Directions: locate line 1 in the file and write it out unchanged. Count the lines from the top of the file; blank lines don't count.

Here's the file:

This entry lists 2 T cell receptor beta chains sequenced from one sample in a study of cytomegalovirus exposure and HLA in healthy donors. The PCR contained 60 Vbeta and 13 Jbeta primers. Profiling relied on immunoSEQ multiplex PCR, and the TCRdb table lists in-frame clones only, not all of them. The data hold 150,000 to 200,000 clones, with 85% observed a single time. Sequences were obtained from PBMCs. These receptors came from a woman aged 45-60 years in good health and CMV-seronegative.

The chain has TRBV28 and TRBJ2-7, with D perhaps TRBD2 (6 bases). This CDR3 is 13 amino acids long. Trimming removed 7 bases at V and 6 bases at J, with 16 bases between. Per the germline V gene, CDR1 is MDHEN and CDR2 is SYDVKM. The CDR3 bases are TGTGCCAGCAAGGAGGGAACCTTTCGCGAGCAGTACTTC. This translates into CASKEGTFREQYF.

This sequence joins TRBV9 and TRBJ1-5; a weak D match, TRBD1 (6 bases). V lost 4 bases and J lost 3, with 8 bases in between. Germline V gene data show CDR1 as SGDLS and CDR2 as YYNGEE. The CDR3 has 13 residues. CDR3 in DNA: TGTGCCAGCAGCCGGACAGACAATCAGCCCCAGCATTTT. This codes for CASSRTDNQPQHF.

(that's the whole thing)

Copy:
This entry lists 2 T cell receptor beta chains sequenced from one sample in a study of cytomegalovirus exposure and HLA in healthy donors. The PCR contained 60 Vbeta and 13 Jbeta primers. Profiling relied on immunoSEQ multiplex PCR, and the TCRdb table lists in-frame clones only, not all of them. The data hold 150,000 to 200,000 clones, with 85% observed a single time. Sequences were obtained from PBMCs. These receptors came from a woman aged 45-60 years in good health and CMV-seronegative.